RANCHO PALOS VERDES — How do you define affordable housing in a city where the median family income is estimated at $63,588?
That's what city officials are trying to figure out as they walk the line between what a builder can afford to construct in an affluent area and what will satisfy state fair-housing policies and ward off lawsuits.
In accordance with state law, the housing element in the city's General Plan calls for homes for a wide range of incomes, but the city has never used its powers over zoning, density and other factors to create housing for low- and moderate-wage earners. City Atty. Steve Dorsey says it had better start doing so soon.
"You have to comply with your own housing element," he said at a recent City Council-Planning Commission study session. "Suits have been brought to compel cities to allow higher densities for housing for all income groups."
Newport Beach Case
Dorsey cited a case--filed six years ago but only now in trial--in which Newport Beach is being sued for allegedly excluding all but the rich through land-use policies. Robert Burnham, Newport's city attorney, said the charges are unfounded, but noted that the case already has cost the city nearly $1 million in legal fees.
Rancho Palos Verdes sees itself as a target for such suits because it has about 1,000 acres of developable land.
"This is a real issue, not a red herring," Councilman Mel Hughes said in an interview.
Officials say there is a need for lower-priced housing in the city--for the elderly, for children who grow up but still want to live in Rancho Palos Verdes, and for city employees who cannot afford to live in town.
Golden Cove Selected
The city wants to provide such housing in the proposed Golden Cove ocean-view town home development. The builder--at the city's urging--is proposing to set aside 12 so-called affordable units priced at $150,000. The other 37 would range from $250,000 to $300,000.
Although the affordable units would be smaller and in the least- desirable locations of the development, they would be subsidized to some extent by buyers of the other units, officials acknowledge. Buyers of the lower-priced units would have to meet income qualifications and resale prices would be restricted for a specified period.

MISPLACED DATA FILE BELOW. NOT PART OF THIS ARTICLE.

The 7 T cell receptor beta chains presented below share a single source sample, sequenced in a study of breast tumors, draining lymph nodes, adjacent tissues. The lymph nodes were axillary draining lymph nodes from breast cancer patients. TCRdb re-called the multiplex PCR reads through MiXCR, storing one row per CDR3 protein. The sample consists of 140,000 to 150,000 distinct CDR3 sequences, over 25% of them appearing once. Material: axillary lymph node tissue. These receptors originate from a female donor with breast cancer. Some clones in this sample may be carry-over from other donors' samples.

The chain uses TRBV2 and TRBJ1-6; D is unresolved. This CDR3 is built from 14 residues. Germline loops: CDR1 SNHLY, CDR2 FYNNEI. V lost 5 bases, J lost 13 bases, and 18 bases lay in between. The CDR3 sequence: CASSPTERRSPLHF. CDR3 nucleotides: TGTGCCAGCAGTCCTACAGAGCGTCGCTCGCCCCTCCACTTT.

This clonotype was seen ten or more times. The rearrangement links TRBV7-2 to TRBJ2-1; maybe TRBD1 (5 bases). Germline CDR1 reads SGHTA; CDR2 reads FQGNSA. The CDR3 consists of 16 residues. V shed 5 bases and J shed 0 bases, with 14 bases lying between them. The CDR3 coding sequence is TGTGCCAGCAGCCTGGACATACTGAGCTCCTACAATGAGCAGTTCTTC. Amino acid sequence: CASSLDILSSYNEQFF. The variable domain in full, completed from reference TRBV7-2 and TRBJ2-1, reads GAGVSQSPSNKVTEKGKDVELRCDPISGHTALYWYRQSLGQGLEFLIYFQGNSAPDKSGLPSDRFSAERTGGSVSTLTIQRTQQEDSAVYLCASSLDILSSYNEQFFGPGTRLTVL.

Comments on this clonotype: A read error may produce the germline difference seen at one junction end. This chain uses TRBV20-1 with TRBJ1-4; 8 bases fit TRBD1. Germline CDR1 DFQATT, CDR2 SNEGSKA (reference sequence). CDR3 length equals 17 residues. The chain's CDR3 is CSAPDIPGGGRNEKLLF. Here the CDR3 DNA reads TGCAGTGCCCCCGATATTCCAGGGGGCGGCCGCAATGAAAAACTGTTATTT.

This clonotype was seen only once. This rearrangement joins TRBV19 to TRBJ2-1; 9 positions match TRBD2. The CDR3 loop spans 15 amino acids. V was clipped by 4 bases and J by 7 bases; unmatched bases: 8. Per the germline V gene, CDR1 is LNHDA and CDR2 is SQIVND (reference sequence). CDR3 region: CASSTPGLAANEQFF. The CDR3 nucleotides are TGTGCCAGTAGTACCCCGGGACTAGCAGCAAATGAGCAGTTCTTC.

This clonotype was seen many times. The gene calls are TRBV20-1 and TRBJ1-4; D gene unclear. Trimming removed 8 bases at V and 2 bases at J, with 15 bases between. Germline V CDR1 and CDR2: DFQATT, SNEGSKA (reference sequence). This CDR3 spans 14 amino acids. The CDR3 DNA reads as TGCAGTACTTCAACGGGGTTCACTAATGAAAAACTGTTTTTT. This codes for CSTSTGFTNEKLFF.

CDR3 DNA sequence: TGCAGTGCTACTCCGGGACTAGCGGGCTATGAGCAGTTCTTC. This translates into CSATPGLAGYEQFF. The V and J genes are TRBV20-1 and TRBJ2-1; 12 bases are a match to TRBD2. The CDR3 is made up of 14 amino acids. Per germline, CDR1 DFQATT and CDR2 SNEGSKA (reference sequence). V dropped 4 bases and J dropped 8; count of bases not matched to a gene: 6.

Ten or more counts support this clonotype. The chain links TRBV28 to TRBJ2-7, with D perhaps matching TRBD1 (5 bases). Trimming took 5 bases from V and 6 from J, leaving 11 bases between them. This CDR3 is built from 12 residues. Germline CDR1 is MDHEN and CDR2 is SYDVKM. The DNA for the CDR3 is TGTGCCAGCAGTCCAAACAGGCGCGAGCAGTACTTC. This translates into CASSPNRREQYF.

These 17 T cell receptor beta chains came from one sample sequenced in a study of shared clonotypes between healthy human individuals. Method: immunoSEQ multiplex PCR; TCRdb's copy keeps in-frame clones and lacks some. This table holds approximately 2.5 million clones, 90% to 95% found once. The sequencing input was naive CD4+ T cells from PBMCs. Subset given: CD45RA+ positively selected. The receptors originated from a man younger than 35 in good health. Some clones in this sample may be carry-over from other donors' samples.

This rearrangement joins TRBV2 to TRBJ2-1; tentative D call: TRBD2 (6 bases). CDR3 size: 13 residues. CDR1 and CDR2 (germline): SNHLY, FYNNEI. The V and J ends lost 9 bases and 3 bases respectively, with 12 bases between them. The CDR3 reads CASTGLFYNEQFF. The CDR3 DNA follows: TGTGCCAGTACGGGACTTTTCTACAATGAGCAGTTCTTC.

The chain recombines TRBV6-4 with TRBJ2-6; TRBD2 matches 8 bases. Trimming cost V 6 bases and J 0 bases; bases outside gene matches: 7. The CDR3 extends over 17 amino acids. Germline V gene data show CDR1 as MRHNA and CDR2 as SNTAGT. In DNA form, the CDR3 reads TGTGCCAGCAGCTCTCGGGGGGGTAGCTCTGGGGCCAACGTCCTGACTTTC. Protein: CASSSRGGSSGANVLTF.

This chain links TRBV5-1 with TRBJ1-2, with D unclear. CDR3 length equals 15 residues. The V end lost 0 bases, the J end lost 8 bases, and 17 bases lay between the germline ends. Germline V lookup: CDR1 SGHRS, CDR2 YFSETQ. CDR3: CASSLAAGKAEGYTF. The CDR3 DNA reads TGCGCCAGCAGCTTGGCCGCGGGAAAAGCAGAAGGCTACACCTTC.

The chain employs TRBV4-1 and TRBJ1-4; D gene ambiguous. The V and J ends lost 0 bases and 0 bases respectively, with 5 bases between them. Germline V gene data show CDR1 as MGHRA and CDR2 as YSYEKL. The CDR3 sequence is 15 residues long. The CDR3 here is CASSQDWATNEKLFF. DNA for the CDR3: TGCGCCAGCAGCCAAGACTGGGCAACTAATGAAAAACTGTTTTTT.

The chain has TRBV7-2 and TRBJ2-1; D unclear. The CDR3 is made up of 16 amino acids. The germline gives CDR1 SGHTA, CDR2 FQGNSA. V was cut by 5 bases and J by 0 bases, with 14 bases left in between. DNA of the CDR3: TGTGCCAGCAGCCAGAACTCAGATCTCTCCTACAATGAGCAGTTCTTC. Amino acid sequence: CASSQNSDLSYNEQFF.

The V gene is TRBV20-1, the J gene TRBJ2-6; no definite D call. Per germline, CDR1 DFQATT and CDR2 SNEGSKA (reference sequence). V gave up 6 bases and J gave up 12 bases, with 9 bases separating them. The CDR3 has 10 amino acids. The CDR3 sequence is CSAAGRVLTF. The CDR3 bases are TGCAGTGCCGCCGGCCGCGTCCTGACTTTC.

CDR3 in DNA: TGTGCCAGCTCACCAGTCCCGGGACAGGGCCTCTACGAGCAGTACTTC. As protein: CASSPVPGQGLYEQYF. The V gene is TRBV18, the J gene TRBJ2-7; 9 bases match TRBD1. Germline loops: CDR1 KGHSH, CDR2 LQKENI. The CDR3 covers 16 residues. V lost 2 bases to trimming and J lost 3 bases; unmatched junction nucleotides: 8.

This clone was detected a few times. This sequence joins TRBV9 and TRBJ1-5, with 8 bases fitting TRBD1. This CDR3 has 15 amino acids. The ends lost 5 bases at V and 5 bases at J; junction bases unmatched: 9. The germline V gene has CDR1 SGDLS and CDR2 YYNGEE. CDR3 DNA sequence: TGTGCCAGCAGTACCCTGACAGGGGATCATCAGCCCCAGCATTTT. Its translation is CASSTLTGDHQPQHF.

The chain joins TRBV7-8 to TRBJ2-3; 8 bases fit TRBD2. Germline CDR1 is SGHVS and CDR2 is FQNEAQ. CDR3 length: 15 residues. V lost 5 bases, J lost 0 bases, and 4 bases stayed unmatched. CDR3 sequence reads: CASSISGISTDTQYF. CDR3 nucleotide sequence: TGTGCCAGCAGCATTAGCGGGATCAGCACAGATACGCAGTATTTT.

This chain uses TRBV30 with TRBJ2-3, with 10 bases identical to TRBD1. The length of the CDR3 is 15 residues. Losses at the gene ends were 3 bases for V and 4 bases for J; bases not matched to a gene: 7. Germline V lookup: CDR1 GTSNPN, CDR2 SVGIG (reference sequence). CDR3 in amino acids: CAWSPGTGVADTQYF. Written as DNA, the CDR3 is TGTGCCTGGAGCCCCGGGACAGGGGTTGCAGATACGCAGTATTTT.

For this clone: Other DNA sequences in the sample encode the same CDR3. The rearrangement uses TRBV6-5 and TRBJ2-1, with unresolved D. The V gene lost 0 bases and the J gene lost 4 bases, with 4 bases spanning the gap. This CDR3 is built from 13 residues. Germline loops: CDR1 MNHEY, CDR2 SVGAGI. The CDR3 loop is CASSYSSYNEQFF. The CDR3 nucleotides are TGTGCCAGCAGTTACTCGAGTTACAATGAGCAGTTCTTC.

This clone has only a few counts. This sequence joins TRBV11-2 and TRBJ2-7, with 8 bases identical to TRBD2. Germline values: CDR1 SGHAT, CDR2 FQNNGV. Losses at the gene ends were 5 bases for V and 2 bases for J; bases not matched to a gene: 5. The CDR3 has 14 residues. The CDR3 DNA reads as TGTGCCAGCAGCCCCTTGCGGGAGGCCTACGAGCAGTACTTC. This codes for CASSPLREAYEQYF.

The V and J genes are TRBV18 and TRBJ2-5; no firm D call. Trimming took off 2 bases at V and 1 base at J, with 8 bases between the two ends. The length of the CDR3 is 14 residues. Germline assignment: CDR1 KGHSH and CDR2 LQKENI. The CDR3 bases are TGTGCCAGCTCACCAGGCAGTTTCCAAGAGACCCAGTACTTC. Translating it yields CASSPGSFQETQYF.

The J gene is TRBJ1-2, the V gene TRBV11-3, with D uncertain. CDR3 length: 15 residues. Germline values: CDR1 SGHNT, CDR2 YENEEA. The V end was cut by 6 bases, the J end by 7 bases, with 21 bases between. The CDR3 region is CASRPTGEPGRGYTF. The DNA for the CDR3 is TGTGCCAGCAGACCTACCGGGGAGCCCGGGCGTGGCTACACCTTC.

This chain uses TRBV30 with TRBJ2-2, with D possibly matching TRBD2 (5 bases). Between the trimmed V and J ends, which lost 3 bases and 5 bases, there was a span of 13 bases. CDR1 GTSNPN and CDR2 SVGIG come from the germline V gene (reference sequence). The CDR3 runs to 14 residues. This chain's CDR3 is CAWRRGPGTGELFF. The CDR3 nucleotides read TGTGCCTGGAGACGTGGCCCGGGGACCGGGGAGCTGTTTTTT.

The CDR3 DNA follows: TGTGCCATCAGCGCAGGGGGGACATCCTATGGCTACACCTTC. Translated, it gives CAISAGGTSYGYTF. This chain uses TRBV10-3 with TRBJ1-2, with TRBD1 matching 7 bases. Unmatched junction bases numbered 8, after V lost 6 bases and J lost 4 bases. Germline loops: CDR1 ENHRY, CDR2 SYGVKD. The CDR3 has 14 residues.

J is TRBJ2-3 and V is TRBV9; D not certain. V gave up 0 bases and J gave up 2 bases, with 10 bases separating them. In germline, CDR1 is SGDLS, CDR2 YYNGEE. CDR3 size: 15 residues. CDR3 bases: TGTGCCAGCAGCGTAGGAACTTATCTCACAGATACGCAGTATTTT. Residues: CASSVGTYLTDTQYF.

Some council members characterize the "affordable" component of the Golden Cove project as largely a defensive move in a city that they say is philosophically opposed to tinkering with the marketplace.
"The idea is, 'Gee, I busted my fanny to be able to afford to buy a house in a particular area, and if someone wants to move into the area, they ought to do the same,' " said Mayor Douglas Hinchliffe.
"I am not a believer personally in subsidized housing."
At the same time, he said he is not comfortable with the potential legal problems of not trying to provide affordable housing.
Councilman Robert Ryan said that people who earned their own houses "are not interested in scholarshipping someone else who can't make it." He called Golden Cove "a bulletproof vest if we get called into court."
State law requires that all cities have affordable-housing components in their general plans, which are reviewed by the Department of Housing and Community Development. The department, however, has no power to compel cities to follow their own housing guidelines, although spokeswoman Julie Stewart said state housing funds can be withheld from recalcitrant cities.
The six-county Southern California Assn. of Governments (SCAG) has assigned cities--including those on the Palos Verdes Peninsula--a specific number of units to provide in several income categories in order to meet what SCAG calls their fair share of the region's housing needs. But this, too, is not enforceable.
"There are no claws in this tiger," said SCAG's Clint Rosemond.
"The only recourse private groups or individuals have is to go to court," claiming that the city was not living up to its own plan, Stewart said.
Ryan put it this way: "The state loads the gun. Somebody else pulls the trigger."
City officials want to gear the Golden Cove town homes to middle-income wage earners in the city. However, the state housing department says that affordable housing should be pegged to county median-family incomes. In Los Angeles County, that is about $30,000, according to the Regional Planning Department.
Councilman Hughes said that using the city's median would not produce an affordable unit "under anybody's guidelines."
"It won't fool anyone. We would have trouble finding an attorney to defend that."
The city has been told that a person with a $50,000 income could qualify for the $150,000 Golden Cove units. Developer Howard Adler would not speculate on whether he could lower prices further, but he said it is being studied. However, he said that the development--which has been before the city in various forms for five years--has been delayed so long that it is "getting tougher and tougher" to keep it financially viable.